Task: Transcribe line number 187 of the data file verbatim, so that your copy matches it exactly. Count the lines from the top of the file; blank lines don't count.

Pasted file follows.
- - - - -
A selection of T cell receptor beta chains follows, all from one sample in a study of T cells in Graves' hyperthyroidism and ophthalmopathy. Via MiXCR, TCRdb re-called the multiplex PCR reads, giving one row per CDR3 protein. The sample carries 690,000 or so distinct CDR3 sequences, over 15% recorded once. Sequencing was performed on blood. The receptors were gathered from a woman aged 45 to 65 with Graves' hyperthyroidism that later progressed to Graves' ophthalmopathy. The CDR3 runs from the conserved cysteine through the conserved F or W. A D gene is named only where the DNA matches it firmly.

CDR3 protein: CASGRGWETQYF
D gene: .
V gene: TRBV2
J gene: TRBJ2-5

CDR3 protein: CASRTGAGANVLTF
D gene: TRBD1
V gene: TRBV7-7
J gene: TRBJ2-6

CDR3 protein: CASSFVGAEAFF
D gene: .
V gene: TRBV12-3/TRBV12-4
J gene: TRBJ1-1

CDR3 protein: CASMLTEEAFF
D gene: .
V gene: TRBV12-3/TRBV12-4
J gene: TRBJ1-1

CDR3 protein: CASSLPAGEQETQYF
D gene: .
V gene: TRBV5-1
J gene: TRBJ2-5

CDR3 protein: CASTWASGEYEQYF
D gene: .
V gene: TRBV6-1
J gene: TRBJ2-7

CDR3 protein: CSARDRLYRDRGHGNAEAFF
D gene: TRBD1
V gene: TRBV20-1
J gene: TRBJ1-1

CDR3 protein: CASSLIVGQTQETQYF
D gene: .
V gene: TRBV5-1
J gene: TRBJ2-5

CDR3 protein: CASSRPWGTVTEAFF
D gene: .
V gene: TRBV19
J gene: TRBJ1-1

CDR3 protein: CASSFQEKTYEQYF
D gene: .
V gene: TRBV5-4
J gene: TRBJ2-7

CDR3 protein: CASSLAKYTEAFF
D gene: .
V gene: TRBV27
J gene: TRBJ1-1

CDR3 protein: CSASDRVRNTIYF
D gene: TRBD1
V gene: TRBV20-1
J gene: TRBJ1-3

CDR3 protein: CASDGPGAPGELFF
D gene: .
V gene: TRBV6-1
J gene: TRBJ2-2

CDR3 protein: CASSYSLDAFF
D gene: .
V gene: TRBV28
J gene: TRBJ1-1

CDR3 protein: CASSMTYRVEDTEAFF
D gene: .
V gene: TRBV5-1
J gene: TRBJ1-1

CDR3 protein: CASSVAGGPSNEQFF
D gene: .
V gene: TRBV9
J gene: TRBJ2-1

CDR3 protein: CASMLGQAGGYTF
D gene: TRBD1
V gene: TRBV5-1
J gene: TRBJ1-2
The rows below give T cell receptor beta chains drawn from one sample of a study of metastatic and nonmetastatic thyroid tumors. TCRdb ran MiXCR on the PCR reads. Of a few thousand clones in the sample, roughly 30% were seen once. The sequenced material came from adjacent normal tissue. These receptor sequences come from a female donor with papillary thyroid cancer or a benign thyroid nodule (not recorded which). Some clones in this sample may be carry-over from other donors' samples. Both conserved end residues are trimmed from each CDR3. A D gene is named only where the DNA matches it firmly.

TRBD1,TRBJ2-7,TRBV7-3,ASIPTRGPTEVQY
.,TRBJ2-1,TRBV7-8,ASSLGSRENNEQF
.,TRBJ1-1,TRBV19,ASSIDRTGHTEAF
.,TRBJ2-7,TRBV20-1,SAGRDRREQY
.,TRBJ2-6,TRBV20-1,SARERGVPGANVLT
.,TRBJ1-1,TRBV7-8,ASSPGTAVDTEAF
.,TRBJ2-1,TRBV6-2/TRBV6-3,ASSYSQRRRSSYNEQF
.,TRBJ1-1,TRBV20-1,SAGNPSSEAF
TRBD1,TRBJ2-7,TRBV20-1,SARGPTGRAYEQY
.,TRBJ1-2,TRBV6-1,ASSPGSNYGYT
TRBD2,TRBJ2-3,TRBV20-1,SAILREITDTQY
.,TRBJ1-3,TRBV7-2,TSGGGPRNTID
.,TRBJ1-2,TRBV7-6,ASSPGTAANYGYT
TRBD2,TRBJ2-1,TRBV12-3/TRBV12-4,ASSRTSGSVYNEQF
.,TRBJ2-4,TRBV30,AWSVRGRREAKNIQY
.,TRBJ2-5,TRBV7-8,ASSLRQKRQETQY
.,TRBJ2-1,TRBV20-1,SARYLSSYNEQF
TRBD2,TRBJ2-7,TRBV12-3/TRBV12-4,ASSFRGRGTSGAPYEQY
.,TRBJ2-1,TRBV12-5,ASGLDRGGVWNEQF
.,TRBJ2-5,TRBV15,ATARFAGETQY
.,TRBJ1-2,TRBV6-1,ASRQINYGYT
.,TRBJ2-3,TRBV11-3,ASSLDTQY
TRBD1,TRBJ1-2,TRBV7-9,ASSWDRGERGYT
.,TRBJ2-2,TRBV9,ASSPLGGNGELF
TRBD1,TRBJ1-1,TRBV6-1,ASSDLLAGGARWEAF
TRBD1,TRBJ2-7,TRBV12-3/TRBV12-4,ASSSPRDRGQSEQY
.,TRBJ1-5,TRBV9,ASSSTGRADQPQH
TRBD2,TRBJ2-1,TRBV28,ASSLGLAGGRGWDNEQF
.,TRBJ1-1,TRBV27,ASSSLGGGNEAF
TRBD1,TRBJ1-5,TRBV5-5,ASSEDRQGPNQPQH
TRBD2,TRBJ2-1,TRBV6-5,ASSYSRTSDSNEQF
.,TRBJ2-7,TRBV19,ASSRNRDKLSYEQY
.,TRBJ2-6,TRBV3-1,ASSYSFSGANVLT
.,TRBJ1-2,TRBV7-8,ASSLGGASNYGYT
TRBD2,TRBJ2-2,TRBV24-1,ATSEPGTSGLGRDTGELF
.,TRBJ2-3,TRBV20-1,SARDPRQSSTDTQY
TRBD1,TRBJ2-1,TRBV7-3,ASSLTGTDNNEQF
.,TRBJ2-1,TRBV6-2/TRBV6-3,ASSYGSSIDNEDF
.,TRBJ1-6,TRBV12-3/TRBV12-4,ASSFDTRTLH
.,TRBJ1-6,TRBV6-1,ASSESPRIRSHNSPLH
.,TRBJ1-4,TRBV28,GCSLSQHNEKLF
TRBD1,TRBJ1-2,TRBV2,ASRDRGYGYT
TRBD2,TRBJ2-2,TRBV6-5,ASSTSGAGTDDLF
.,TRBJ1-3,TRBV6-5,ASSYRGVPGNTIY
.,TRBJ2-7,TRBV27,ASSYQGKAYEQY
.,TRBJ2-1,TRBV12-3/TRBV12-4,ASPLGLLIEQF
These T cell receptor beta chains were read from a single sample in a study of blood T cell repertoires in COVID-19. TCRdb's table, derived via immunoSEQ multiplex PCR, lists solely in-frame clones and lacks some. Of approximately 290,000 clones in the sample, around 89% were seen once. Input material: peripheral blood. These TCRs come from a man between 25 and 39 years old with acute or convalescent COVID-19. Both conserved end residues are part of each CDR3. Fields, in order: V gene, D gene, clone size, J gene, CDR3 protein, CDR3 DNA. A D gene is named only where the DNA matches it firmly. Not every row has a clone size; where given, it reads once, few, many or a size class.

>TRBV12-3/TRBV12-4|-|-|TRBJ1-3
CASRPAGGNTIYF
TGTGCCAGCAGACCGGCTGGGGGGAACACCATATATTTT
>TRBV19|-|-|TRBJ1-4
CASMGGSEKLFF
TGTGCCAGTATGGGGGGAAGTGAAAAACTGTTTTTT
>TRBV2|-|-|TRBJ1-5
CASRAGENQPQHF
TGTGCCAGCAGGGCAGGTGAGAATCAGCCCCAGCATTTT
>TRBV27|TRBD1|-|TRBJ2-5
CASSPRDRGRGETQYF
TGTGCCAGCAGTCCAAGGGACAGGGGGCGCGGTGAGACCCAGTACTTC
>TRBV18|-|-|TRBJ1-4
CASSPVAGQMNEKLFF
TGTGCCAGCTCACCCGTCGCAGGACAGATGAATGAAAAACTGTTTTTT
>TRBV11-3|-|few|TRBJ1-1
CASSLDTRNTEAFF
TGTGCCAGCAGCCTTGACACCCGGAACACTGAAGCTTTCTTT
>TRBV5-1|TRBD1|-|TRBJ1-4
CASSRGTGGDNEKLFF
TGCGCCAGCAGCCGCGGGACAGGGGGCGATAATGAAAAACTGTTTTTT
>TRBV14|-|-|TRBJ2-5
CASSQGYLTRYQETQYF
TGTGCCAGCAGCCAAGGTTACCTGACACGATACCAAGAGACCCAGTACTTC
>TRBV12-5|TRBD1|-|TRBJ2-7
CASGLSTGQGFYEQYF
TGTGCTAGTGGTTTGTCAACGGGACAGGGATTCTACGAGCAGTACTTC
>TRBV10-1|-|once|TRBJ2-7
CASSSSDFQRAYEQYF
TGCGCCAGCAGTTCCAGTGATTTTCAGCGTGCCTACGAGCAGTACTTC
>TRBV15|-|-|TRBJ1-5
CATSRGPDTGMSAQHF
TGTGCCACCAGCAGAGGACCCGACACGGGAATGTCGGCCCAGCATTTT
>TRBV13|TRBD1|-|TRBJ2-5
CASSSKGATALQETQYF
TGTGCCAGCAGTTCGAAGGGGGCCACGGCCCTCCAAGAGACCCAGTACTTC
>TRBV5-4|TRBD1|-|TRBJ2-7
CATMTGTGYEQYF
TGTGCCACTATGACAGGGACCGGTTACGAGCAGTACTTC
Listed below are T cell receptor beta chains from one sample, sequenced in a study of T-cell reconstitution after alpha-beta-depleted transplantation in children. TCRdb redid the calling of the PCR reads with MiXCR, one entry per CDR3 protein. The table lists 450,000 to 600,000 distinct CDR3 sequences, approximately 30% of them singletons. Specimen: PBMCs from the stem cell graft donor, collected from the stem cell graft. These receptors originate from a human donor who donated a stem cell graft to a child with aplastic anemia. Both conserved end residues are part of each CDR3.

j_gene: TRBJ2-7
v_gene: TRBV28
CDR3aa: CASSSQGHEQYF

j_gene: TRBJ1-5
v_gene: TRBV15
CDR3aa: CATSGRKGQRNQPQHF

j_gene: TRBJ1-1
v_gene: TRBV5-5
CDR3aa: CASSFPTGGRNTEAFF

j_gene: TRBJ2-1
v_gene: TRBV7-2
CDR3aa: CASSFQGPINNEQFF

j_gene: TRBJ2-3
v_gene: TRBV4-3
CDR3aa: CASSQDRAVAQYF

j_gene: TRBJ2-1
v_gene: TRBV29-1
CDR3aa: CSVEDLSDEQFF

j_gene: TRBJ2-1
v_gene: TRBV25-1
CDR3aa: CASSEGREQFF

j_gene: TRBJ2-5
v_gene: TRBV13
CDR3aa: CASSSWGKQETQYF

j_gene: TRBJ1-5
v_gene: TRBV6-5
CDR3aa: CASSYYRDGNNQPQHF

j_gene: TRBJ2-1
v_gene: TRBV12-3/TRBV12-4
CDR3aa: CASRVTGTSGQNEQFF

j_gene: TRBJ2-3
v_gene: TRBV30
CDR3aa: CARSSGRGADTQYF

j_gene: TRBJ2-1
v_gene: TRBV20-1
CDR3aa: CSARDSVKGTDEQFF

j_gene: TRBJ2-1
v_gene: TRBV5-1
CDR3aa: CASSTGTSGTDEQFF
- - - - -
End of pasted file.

CDR3aa: CASRVTGTSGQNEQFF